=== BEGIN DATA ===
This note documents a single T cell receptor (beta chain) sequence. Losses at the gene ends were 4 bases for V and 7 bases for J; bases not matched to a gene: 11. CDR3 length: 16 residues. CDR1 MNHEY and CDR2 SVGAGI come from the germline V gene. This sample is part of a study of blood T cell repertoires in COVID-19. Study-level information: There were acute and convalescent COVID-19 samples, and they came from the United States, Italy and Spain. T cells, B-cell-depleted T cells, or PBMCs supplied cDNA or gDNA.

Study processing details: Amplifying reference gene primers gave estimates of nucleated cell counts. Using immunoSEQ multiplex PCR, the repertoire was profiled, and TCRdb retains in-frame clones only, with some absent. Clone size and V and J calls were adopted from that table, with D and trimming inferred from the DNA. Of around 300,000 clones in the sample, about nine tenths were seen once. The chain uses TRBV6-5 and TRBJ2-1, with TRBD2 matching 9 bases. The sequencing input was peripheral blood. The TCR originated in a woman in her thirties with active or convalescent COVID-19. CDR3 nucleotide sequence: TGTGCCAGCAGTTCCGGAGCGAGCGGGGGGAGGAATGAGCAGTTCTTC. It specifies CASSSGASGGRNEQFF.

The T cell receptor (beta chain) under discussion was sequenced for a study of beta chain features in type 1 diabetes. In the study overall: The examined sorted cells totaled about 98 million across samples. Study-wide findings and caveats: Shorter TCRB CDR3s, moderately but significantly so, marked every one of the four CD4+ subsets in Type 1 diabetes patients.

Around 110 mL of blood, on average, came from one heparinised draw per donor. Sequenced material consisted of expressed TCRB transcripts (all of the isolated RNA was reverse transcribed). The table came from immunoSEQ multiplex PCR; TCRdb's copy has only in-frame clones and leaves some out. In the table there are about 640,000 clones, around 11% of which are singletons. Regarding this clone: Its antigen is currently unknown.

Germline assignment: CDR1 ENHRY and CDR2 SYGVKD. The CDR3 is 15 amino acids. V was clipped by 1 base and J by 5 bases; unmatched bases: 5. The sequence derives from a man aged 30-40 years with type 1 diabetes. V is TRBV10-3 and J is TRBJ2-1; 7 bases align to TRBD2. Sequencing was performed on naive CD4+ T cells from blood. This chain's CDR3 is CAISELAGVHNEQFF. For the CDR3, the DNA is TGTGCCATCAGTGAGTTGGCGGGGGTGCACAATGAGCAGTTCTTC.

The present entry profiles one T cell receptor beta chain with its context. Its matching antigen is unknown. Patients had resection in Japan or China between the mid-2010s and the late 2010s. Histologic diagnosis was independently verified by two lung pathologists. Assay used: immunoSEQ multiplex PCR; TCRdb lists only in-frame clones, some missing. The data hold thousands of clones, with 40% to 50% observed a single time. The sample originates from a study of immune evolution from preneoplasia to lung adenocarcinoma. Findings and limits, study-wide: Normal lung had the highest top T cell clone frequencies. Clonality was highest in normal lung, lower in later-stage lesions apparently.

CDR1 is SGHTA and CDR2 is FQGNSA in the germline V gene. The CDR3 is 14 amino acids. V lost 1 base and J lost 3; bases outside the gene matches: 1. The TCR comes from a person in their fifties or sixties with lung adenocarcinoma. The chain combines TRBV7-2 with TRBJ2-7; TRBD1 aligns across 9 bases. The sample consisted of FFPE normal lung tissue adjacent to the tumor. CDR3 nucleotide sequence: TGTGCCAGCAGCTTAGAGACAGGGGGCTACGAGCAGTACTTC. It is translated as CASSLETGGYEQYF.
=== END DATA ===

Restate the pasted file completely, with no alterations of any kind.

This note documents a single T cell receptor (beta chain) sequence. Losses at the gene ends were 4 bases for V and 7 bases for J; bases not matched to a gene: 11. CDR3 length: 16 residues. CDR1 MNHEY and CDR2 SVGAGI come from the germline V gene. This sample is part of a study of blood T cell repertoires in COVID-19. Study-level information: There were acute and convalescent COVID-19 samples, and they came from the United States, Italy and Spain. T cells, B-cell-depleted T cells, or PBMCs supplied cDNA or gDNA.

Study processing details: Amplifying reference gene primers gave estimates of nucleated cell counts. Using immunoSEQ multiplex PCR, the repertoire was profiled, and TCRdb retains in-frame clones only, with some absent. Clone size and V and J calls were adopted from that table, with D and trimming inferred from the DNA. Of around 300,000 clones in the sample, about nine tenths were seen once. The chain uses TRBV6-5 and TRBJ2-1, with TRBD2 matching 9 bases. The sequencing input was peripheral blood. The TCR originated in a woman in her thirties with active or convalescent COVID-19. CDR3 nucleotide sequence: TGTGCCAGCAGTTCCGGAGCGAGCGGGGGGAGGAATGAGCAGTTCTTC. It specifies CASSSGASGGRNEQFF.

The T cell receptor (beta chain) under discussion was sequenced for a study of beta chain features in type 1 diabetes. In the study overall: The examined sorted cells totaled about 98 million across samples. Study-wide findings and caveats: Shorter TCRB CDR3s, moderately but significantly so, marked every one of the four CD4+ subsets in Type 1 diabetes patients.

Around 110 mL of blood, on average, came from one heparinised draw per donor. Sequenced material consisted of expressed TCRB transcripts (all of the isolated RNA was reverse transcribed). The table came from immunoSEQ multiplex PCR; TCRdb's copy has only in-frame clones and leaves some out. In the table there are about 640,000 clones, around 11% of which are singletons. Regarding this clone: Its antigen is currently unknown.

Germline assignment: CDR1 ENHRY and CDR2 SYGVKD. The CDR3 is 15 amino acids. V was clipped by 1 base and J by 5 bases; unmatched bases: 5. The sequence derives from a man aged 30-40 years with type 1 diabetes. V is TRBV10-3 and J is TRBJ2-1; 7 bases align to TRBD2. Sequencing was performed on naive CD4+ T cells from blood. This chain's CDR3 is CAISELAGVHNEQFF. For the CDR3, the DNA is TGTGCCATCAGTGAGTTGGCGGGGGTGCACAATGAGCAGTTCTTC.

The present entry profiles one T cell receptor beta chain with its context. Its matching antigen is unknown. Patients had resection in Japan or China between the mid-2010s and the late 2010s. Histologic diagnosis was independently verified by two lung pathologists. Assay used: immunoSEQ multiplex PCR; TCRdb lists only in-frame clones, some missing. The data hold thousands of clones, with 40% to 50% observed a single time. The sample originates from a study of immune evolution from preneoplasia to lung adenocarcinoma. Findings and limits, study-wide: Normal lung had the highest top T cell clone frequencies. Clonality was highest in normal lung, lower in later-stage lesions apparently.

CDR1 is SGHTA and CDR2 is FQGNSA in the germline V gene. The CDR3 is 14 amino acids. V lost 1 base and J lost 3; bases outside the gene matches: 1. The TCR comes from a person in their fifties or sixties with lung adenocarcinoma. The chain combines TRBV7-2 with TRBJ2-7; TRBD1 aligns across 9 bases. The sample consisted of FFPE normal lung tissue adjacent to the tumor. CDR3 nucleotide sequence: TGTGCCAGCAGCTTAGAGACAGGGGGCTACGAGCAGTACTTC. It is translated as CASSLETGGYEQYF.